We like to work with structure and with gravity a lot. On the one hand, we would like to give buildings a narrative and make them explain something, and sometimes it’s important in a composition to do that. At the same time, I also think that our profession in architecture is not known for being very innovative. We keep on building the same steel structures, concrete structures and stone buildings since centuries. While you see that in other industries, they are much more creative and innovative in applying new technologies. If you look at the maritime industry, they have these large cantilevering, operable elements and cranes. And also in the aviation industry, they do things with very light weight and intelligent solutions. We also like to bring in some of those technologies, some of those findings into the architectural project and then try to defy gravity, which I think is one of all these challenges in architecture.
For instance, in the project of Fondazione Prada, we have aluminum foam, which is a product that was used in the aviation industry in rockets, and also in defense and military because it has a very big impact. And if you make sandwich panels of that, you can make very light weight sandwich panels and have an enormous rigidity. We developed with a science institute in Germany a way to calculate the structural performance of these sandwich panels, showing that it’s actually stronger than the traditional steel structure with the same weight. However, you always come to the point that you need to get certificates before construction. That is often where things become complicated because certifying new solutions is usually a process that can take many years. Sometimes it’s only very small step that you can take, not the large ones. This is one of those examples where we worked with laboratories on testing these products. It has not been applied to an architecture before with a structural contribution.
Usually, when we work in a competition, we work with the structural engineer from day one. They immediately response to a small idea and then decide whether we can do this or do that. It’s in a very early process that we work with structural engineers on interesting solutions.
▼Prada基金会总部，结构采用泡沫铝板，Fondazione Prada in Milan, using aluminum foam for structure
“There is a strong drive to improve in China. Companies want to learn, to grow, and become better and innovate.”
What efforts has OMA made in China’s projects to achieve high-quality design and construction simultaneously? Please share some experience.
I think that the quality of construction in China has changed a lot since when I was involved in the beginning of CCTV which was in 2003. It was the first time I visited China. The quality of construction was not so good as it is today. Buildings that were 10 years old looked as if they were 50 years old. Things have changed very fast. A lot of those facade companies, for instance, now have the same standards as you would find in Germany. Basically, it’s all high tech, super organized and clean. Their quality standard is very high. At the same time, there was still a very big contrast between those companies and the typical quality level you’ll find elsewhere. You have to find the right partners. I think in this development there is a strong drive to improve in China. Companies want to learn, to grow, and become better and innovate.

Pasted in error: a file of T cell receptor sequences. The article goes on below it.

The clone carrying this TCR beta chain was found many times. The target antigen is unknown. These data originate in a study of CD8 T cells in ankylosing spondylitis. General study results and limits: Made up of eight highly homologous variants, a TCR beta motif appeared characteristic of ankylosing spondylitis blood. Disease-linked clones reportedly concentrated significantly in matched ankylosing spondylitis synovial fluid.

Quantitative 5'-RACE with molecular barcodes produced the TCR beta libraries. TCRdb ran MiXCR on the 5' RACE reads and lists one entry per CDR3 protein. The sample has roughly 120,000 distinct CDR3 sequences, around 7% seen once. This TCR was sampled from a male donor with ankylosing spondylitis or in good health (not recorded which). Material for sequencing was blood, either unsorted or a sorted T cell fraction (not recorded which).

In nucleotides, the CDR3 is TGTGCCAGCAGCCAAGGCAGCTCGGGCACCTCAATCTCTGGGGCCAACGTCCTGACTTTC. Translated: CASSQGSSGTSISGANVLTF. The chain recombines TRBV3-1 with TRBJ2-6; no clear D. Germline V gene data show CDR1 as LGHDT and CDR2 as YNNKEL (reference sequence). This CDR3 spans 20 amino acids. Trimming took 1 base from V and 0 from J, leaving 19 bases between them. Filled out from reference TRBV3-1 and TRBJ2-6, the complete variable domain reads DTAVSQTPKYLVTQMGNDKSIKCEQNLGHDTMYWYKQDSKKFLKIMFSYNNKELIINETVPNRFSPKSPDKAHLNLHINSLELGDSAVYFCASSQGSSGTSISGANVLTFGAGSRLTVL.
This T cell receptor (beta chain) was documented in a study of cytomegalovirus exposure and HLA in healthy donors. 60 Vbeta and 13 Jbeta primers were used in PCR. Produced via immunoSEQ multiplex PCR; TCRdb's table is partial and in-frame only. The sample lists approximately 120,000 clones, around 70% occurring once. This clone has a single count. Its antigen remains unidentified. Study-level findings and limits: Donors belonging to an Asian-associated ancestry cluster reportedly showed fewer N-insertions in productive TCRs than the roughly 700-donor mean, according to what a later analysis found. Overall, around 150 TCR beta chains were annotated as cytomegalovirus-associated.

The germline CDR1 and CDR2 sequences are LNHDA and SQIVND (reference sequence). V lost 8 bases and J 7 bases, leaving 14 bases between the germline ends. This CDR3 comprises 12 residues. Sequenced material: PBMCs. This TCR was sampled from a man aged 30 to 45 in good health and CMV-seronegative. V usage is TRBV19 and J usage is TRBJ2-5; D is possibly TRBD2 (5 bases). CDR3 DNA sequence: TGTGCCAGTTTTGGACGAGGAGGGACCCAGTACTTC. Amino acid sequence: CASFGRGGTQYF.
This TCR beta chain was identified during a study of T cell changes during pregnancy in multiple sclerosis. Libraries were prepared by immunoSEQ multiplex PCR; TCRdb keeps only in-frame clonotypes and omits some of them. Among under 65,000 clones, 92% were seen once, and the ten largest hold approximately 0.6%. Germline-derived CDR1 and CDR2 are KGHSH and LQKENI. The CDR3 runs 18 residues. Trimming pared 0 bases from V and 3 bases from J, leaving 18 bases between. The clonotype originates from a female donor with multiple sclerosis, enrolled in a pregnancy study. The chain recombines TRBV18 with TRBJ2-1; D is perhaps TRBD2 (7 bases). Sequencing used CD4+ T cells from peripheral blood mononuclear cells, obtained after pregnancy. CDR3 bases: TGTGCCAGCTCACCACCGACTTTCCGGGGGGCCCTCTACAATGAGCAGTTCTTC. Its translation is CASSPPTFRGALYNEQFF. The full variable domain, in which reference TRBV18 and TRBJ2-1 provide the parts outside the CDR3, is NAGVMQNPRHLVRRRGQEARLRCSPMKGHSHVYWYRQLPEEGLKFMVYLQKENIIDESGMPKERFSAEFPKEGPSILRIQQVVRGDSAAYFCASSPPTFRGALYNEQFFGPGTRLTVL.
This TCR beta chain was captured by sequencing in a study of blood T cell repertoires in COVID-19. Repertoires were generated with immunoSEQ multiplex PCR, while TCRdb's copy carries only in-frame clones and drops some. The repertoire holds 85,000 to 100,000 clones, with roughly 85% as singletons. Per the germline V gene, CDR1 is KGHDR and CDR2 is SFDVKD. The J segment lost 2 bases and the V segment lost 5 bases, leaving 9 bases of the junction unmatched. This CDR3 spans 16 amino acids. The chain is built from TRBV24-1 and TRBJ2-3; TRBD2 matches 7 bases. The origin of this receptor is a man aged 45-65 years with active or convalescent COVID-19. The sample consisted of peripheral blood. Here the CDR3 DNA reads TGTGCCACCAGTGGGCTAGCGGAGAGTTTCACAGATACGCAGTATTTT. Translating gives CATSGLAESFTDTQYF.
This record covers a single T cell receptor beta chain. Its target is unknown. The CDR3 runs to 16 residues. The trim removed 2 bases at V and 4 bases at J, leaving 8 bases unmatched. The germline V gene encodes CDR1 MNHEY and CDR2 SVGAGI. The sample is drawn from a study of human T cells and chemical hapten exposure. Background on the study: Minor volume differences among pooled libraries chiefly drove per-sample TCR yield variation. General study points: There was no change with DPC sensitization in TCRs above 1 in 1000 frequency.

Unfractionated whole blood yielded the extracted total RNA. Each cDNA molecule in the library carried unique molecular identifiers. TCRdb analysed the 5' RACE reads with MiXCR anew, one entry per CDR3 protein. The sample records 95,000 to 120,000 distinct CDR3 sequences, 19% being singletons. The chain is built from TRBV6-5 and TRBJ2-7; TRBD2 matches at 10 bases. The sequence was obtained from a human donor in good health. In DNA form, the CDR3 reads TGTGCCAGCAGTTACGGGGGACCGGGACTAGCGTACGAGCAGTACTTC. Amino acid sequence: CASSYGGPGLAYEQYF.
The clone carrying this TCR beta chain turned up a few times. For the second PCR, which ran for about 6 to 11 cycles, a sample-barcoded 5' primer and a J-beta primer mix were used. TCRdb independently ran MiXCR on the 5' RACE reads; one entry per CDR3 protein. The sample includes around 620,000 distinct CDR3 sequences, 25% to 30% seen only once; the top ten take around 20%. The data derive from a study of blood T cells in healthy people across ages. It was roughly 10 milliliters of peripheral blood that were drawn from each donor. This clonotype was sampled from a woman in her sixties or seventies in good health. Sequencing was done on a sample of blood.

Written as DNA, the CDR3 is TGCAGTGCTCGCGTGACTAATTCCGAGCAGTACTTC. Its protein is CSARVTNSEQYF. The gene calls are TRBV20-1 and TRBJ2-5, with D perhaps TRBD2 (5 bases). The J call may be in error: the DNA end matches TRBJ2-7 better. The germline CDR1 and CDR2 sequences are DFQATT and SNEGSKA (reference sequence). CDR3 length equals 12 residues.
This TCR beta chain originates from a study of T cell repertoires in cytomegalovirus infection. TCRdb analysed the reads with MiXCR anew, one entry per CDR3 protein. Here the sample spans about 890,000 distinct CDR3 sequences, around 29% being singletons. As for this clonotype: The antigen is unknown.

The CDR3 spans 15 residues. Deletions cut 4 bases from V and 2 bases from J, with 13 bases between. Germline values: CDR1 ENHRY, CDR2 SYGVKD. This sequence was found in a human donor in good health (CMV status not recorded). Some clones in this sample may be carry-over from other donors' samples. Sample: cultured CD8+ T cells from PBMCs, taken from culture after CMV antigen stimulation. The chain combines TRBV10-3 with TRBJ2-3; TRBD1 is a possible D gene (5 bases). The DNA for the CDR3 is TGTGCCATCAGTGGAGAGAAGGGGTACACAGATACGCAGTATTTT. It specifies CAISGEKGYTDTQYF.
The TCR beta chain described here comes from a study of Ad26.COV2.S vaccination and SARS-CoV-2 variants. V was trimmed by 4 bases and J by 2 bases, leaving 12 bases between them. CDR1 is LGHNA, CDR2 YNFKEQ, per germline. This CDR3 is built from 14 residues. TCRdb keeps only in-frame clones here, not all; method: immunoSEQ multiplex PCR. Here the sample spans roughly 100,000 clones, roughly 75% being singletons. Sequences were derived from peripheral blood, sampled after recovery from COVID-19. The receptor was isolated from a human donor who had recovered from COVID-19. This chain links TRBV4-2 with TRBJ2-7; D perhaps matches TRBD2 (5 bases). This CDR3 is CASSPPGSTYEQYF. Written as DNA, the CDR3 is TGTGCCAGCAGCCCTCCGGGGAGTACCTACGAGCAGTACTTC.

For instance, we worked with a company called White Glass for the UCCA project for the facades. There we did something that I think is only possible in China today. We developed this idea of fluid glass almost without making molds, making every panel unique and having this three dimensionally corrugated glass without any mullions. We only had three months from the design to the start of the execution of the construction. There the company did really great work by developing all kinds of ideas, thinking about how that concept could be translated into technology and products. We managed to do that in this very short period of time. We worked with them. They came with proposals and made samples. Maybe in the first run, there were some problems and errors. But then they were fixed immediately after. It was great to see that there was so much interest in developing bespoke, unique products. As far as I know, it has not been applied in architecture on that scale with a very limited time available.
Urbanization and Rural Development in China
“What it needs is much more variety in typology, but also in density, that we have different types of urban designs next to the current model that is already working very efficiently.”
As China is still in the process of rapid urbanization, what kind of influence and change does OMA hope to bring to China’s urban environment through design?